Disputing collections on credit reports is becoming increasingly popular. Collection agencies buy all sorts of debt information from the credit reporting bureaus, including account activity and payment history. In most cases, the bureaus make it very difficult to challenge their reports directly. The Fair Credit Reporting Act (FCRA) makes it extremely difficult to challenge or contest the accuracy of a debt. However, recently the powers that be at the credit bureaus have started loosening the restrictions on disputing collections. As a consequence, more consumers are beginning to use this process to gain access to the full account history.

How do you go about disputing collections? There are three main rules that must be followed when disputing collections: the statute of limitations, the fair debt collection practices act, and fair debt collection practices. If any of these rules are violated, a letter of refusal can be sent to the agency within sixty days to notify them that you would like to pursue the dispute. Once a determination is made, the agency has thirty days to open a court case to try to recover the funds. If they lose, they have to pay you.

There are many different ways that you can go about disputing collections on your credit score accounts. You may have inadvertently bumped into an account listed in a collection agency’s file without even knowing it. Some collection agencies list duplicate items on multiple accounts to confuse people. To determine if an account is in collections, log onto the agency’s website to see if the account is listed.

If the site says it is in collections, but it is not, or you were not given the option to dispute, send them a letter via certified mail with a copy of the signed contract to remove collections. Include a copy of the contract to provide to the agency you are disputing as proof. This makes a good point for anyone who is confused by what they read on the website and want to know the difference between a contract dispute letter and a disputing collections letter.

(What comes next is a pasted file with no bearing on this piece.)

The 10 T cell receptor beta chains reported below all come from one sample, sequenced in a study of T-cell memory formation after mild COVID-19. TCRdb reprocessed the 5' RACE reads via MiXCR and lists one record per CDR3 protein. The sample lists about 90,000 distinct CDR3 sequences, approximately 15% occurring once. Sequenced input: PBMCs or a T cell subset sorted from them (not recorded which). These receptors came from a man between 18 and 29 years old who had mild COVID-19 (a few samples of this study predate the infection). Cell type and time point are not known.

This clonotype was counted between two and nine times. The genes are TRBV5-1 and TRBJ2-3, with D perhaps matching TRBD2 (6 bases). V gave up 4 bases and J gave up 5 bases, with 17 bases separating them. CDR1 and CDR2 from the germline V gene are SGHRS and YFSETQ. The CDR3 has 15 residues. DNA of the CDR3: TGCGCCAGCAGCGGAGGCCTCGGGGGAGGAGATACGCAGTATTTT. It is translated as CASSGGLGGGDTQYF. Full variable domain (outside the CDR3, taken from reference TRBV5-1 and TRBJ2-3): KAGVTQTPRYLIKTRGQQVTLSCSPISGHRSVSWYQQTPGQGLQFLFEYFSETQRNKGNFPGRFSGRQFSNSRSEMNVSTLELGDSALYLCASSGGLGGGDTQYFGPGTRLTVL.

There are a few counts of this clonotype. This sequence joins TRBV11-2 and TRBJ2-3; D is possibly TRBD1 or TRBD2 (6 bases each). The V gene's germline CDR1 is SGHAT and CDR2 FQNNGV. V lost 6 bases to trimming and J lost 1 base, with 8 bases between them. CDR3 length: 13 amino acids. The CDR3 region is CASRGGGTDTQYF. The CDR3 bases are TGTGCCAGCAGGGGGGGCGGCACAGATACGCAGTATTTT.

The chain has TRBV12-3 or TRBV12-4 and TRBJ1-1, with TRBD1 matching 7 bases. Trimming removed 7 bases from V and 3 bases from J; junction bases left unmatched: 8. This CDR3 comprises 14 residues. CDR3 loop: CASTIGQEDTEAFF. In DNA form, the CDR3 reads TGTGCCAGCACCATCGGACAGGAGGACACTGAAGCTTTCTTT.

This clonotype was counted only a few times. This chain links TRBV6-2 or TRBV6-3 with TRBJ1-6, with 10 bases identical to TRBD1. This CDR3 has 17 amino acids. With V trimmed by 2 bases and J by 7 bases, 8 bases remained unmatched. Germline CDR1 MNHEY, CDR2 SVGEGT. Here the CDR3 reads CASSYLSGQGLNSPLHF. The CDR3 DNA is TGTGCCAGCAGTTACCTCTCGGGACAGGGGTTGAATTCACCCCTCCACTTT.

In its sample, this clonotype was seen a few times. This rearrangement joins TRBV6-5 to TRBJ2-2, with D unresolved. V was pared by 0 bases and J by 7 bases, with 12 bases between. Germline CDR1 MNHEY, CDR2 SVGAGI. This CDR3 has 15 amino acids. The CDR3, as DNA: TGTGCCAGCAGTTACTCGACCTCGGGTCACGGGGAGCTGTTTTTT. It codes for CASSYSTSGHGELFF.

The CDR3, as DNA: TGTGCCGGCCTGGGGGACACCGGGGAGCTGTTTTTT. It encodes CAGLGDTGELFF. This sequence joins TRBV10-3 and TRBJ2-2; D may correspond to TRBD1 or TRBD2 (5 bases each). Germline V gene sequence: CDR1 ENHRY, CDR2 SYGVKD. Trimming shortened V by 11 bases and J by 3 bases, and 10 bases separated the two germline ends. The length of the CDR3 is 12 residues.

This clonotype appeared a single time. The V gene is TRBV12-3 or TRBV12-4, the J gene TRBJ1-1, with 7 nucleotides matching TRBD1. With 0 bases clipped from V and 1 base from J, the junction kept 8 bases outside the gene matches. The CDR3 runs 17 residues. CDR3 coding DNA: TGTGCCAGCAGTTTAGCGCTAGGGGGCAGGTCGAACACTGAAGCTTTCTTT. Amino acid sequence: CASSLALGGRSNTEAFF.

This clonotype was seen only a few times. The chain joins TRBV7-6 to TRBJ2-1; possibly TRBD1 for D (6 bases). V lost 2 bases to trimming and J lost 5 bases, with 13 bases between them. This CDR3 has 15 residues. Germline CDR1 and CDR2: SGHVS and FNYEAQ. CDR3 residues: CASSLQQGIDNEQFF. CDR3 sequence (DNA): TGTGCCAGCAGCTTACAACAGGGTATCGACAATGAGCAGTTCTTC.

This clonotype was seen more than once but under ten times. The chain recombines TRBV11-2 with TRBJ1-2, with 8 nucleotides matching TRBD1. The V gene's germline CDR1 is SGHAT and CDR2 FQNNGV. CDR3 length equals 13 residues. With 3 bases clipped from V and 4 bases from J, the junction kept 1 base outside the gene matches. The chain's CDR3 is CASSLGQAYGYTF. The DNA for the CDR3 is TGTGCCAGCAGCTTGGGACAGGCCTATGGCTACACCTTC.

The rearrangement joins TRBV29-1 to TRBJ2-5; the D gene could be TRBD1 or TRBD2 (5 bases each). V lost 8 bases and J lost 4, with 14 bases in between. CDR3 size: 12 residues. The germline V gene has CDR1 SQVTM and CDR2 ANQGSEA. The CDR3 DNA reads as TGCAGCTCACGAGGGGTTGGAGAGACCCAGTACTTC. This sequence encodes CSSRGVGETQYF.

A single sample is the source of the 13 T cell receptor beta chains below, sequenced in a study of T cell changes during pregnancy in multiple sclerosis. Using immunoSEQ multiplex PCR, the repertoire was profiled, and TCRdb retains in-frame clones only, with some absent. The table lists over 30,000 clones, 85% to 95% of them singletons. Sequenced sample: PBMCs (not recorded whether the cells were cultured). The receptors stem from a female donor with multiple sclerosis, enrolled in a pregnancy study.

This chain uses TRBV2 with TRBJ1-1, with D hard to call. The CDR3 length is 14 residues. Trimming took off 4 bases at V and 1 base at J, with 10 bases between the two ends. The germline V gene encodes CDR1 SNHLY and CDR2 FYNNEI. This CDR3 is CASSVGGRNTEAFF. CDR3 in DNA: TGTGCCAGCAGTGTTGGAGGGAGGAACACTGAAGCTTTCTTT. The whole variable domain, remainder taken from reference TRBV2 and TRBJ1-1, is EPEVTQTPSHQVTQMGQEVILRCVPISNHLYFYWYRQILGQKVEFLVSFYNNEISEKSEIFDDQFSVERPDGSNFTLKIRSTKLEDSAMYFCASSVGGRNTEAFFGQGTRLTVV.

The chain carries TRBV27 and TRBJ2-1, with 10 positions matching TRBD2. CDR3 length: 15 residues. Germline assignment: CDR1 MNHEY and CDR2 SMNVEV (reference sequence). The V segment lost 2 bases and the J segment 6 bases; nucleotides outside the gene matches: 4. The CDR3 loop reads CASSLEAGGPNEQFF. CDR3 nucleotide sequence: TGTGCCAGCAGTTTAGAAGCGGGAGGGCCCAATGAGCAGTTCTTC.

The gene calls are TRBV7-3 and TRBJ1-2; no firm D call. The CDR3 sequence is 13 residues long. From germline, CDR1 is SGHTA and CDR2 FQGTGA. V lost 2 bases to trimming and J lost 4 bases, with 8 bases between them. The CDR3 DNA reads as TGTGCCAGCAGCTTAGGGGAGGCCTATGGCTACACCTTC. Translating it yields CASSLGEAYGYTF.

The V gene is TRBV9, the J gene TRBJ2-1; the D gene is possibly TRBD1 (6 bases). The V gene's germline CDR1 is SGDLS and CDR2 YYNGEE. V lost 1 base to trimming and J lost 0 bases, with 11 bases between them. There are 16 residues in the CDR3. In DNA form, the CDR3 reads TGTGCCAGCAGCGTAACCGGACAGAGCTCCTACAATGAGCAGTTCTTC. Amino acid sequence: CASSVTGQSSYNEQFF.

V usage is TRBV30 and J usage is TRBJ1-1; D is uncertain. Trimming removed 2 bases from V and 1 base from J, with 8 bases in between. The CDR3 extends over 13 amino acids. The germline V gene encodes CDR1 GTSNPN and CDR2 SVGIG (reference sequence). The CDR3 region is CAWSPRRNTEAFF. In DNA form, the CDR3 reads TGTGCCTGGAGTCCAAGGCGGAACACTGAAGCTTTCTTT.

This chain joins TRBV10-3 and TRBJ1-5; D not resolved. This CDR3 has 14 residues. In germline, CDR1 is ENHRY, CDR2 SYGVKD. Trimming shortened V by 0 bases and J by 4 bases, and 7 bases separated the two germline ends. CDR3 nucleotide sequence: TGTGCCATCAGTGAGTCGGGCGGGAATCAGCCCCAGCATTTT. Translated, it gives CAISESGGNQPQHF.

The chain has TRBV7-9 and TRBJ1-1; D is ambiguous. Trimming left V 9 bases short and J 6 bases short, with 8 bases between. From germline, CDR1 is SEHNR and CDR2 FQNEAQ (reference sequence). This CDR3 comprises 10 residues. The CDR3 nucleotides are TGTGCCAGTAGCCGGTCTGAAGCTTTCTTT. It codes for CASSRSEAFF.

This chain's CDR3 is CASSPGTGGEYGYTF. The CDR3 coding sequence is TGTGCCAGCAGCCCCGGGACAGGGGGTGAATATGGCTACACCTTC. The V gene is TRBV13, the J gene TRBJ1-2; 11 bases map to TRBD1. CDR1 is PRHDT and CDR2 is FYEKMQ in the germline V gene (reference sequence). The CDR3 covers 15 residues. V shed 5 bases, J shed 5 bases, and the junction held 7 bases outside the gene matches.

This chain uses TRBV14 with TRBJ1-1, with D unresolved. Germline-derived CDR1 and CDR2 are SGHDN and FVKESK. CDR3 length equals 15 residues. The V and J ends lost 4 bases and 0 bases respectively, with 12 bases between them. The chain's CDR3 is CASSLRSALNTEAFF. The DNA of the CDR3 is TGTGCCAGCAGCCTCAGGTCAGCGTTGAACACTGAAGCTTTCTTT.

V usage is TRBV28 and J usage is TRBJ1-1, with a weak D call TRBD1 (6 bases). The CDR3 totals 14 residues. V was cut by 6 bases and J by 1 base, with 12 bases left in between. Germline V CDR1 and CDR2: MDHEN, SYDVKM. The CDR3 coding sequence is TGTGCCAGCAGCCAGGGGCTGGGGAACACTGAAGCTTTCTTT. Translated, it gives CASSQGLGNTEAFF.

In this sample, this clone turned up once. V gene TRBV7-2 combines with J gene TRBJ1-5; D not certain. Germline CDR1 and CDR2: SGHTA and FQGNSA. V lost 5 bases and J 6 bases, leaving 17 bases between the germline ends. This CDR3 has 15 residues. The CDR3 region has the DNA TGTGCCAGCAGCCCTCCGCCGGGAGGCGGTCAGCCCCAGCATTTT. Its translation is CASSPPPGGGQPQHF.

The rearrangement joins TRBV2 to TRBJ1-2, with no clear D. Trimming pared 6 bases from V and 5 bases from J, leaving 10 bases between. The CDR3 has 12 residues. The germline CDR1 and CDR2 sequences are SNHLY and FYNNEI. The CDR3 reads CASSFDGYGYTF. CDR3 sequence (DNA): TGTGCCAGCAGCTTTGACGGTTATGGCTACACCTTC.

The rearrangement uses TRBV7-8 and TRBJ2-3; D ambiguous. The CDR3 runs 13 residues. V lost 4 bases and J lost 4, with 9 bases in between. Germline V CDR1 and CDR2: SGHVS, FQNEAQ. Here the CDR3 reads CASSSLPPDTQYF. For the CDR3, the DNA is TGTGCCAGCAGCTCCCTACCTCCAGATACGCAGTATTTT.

The next step is to write a letter to the collection agency denying they have the right to place the item in collections. You should include all of the pertinent documentation to back up your claims. Also include a copy of your state divorce decree to give proof you are divorced. Some collection agencies will attempt to use legal intimidation to get you to pay the money or agree not to dispute the items. Never sign any type of agreement until you are absolutely certain that it will be in your best interests to do so.

If you still have not received all of your items, you may need to request the courts to temporarily remove the collections. First, send a letter to the collection agency stating the date that they became current and that you need them to remove the accounts within the 180 days past due date. Also, request that they inform you that they will file a petition in the courts to have you repay the debts within the time period stated in the letter. If the letter does not work, you should request a court date to set a court date. You can attend court and argue your case with the court.

The credit bureaus will attempt to contact you through any contact information that they have. They will either contact you through the phone or via mail. If you do not respond to the collections within the time frame specified in the letter from the credit bureaus, they will consider you in default. In this case, the collection agencies will begin collection efforts to obtain the money you owe.

Disputing medical collections can be done in a couple ways. First, you can send a letter to each credit reporting agency that shows the medical collections on your credit report. Second, you can visit the Medical Payment Reference Service web site and enter your medical payment information. This site will list all of the payment reports that are not responsible for a payment being rejected by your health plan’s creditors.